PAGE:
“For me, young crofters are very much the future of crofting,” says Morton. “If the Scottish government can move broadband and connectivity along, there will be potentially a new generation of people who work in the Highlands as well as croft in the Highlands.”

The YCG want to do a skills swap: offering established crofters social media, computer and application skills in return for traditional crofting skills. So we are going to give them a chance to meet each other,” adds Morton.

The first ever crofting census, completed this year, returned results of 14,022 crofts in the UK, and confirmed widespread crofting diversification, with 11 per cent of crofters branching out into tourism and 20 per cent into conservation. Designated crofting land accounts for more than 15 per cent of the UK land mass, but there remains significant financial and legal hurdles for those who do want to get hold of a croft.

Norval and her partner are owner-occupiers of theirs, bought for £95,000 in conjunction with another family member (current legislation prohibits buying a croft using a mortgage, requiring aspiring crofters to raise enough personal capital to buy one outright).

Many crofts pass to family members via inheritance, but crofting commissioner Ian George Macdonald would like many more older crofters to think in advance about a plan for unused crofts. “When a croft is left in testate, that’s when succession can become very complicated,” he says.

Tenancies are more affordable than purchasing a croft, ranging into tens of thousands rather than the hundreds, but demand is high and few come onto the market. Available government and EU grants tend to be for tenant crofters, and several have funds specifically for new entrants to crofting: the Scottish Rural Development Programme includes the New Entrants Start-Up grant which is worth £12,500, the Croft House Grant Scheme (under review) and the Crofting Agricultural Grant Scheme, which awards financial aid up to a maximum of £25,000 for individuals, and £125,000 for groups.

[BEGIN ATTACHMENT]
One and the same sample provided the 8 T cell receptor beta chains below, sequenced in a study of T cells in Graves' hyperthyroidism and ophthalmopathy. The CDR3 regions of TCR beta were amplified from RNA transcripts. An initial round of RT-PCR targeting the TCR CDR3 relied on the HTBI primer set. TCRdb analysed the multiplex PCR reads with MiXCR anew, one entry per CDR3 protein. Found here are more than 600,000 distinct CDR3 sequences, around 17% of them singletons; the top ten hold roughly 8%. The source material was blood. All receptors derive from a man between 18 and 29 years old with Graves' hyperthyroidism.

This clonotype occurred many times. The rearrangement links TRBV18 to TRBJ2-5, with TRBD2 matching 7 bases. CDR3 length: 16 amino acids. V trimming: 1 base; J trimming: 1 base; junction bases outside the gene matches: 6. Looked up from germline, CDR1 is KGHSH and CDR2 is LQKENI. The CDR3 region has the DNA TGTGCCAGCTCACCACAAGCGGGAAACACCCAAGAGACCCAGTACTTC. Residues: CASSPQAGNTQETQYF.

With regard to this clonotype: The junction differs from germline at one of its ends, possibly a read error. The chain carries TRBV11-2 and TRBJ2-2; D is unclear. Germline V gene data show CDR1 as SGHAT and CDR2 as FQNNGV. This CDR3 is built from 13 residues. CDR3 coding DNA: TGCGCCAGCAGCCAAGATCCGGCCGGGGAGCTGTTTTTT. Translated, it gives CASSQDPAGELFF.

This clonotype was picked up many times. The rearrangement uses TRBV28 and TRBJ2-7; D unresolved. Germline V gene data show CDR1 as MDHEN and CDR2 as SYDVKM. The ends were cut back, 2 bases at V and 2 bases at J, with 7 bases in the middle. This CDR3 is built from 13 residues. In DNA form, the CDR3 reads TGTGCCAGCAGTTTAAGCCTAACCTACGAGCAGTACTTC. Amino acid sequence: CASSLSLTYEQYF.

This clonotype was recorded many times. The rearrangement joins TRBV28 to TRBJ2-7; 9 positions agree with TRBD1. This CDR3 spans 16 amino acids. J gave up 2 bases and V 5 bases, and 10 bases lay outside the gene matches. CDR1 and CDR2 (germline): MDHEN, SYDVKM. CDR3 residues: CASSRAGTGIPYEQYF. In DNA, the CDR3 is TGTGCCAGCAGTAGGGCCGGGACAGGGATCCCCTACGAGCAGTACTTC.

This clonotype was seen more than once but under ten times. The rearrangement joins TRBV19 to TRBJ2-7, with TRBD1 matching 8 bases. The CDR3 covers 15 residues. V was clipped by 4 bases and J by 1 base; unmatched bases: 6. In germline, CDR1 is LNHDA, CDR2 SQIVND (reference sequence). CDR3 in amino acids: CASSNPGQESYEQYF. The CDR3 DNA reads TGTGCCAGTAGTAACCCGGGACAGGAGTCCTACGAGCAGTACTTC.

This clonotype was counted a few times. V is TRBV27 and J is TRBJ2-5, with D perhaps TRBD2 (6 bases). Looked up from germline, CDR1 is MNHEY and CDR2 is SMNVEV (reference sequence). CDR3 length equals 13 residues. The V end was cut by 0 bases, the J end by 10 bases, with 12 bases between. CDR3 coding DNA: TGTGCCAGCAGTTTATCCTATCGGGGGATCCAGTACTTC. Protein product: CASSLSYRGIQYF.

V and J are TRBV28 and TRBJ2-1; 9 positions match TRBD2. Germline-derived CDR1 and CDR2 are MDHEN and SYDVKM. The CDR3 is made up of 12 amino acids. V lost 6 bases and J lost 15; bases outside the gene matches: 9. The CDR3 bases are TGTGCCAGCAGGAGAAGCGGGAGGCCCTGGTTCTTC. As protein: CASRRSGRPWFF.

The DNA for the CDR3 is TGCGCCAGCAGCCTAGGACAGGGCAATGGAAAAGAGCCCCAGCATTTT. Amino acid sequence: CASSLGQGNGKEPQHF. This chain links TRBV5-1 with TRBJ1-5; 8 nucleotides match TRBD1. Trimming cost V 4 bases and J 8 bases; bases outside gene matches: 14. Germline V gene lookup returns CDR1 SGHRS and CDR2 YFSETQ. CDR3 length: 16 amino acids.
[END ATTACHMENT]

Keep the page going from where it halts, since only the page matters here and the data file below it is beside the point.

Previous government land reforms have had a substantial impact on the number of crofts in circulation, but the upcoming Scottish Land Reform Bill does not touch upon crofting directly. However, it does talk about community ownership, says Professor Jim Hunter, crofting historian and former crofting union director: “There is a clear overlap here because the biggest land area of community ownership is in crofting, but the Bill under consideration does not bear any relation to crofters,” he says. “That could be said to be a criticism  why is more not being done to help them?”

“If you go back all the way to 1886, when we got the Crofters Act, it’s because crofters organised themselves, caused so much struggle and hassle that something had to be done.”

The Act, which also led to formation of the Crofting Commission to adjudicate on rent disputes, followed strikes, land raids and strong support for political group Crofters’ Party. Hunter is not suggesting extreme action, but does add: “If there was more genuine, grassroots on the ground pressure, then it would have an effect – particularly if it is coming from young people.”

From left to right: Maddy Norval, James Shewan, Cheryl MacIntyre, Rob Humphrey and Chiara Boni. Photo: Megan Rowland